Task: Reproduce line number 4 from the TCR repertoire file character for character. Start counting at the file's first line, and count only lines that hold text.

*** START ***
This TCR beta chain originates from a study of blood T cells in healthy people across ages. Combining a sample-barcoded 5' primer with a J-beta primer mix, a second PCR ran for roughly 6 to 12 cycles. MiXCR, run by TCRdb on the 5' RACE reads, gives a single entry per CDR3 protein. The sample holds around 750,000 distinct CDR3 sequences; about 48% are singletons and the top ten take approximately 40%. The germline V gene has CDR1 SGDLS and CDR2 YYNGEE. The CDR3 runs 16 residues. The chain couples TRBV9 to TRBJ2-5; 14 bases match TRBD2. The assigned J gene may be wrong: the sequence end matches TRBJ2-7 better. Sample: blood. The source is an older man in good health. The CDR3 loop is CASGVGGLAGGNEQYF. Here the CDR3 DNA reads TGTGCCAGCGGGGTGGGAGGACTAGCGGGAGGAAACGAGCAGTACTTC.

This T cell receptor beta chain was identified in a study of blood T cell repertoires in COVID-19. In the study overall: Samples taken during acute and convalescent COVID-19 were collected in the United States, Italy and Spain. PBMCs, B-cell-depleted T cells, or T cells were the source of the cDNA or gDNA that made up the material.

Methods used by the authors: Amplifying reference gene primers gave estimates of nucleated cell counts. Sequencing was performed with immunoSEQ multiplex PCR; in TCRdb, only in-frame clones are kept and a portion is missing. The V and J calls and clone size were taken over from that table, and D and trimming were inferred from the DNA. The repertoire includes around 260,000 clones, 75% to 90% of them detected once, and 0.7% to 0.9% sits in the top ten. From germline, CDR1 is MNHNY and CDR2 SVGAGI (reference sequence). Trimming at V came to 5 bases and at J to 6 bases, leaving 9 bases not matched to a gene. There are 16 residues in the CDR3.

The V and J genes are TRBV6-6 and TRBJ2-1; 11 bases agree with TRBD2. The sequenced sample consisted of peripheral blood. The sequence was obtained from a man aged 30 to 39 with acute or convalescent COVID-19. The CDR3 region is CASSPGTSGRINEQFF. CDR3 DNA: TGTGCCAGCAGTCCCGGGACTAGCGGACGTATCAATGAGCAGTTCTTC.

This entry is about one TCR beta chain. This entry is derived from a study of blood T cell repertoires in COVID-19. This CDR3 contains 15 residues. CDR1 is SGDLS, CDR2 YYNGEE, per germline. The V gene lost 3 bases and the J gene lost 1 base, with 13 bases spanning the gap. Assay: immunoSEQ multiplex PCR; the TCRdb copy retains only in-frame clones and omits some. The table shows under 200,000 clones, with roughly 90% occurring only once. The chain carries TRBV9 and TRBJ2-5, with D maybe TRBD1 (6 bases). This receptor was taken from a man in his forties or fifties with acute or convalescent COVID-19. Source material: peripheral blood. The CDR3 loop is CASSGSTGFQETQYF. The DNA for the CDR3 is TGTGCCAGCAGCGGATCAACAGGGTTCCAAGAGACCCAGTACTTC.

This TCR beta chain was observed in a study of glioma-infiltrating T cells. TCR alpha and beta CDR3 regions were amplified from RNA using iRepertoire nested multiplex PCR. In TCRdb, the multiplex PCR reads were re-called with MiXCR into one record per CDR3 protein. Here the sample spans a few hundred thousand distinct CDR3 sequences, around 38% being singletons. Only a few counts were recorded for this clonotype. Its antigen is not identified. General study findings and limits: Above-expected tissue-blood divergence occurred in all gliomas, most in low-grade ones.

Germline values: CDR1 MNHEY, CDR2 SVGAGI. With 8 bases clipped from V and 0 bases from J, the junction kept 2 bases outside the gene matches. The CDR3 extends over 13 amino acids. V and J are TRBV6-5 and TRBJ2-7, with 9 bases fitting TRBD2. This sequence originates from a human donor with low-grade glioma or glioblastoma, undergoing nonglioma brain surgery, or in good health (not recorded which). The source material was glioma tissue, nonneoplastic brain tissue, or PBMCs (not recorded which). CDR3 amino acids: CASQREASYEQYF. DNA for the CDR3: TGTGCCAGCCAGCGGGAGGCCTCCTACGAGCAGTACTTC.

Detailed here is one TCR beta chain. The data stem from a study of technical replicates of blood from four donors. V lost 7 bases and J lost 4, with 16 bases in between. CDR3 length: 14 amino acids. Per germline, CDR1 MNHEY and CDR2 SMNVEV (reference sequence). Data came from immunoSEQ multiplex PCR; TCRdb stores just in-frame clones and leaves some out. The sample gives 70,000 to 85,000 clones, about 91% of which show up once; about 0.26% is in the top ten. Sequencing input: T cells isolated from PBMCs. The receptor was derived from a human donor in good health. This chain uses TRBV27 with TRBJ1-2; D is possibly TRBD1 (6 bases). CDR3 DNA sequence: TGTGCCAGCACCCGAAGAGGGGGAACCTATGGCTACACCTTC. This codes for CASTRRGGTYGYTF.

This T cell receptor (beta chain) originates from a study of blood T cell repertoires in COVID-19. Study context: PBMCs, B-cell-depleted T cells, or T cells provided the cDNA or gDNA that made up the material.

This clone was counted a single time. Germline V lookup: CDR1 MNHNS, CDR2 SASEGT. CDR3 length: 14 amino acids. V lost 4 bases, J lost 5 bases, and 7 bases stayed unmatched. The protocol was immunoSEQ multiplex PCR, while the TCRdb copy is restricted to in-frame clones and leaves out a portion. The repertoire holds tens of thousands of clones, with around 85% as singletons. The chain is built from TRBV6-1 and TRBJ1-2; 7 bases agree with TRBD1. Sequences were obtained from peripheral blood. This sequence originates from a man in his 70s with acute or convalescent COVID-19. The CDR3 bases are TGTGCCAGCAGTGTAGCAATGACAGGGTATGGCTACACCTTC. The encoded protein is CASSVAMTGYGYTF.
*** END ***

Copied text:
The V and J genes are TRBV6-6 and TRBJ2-1; 11 bases agree with TRBD2. The sequenced sample consisted of peripheral blood. The sequence was obtained from a man aged 30 to 39 with acute or convalescent COVID-19. The CDR3 region is CASSPGTSGRINEQFF. CDR3 DNA: TGTGCCAGCAGTCCCGGGACTAGCGGACGTATCAATGAGCAGTTCTTC.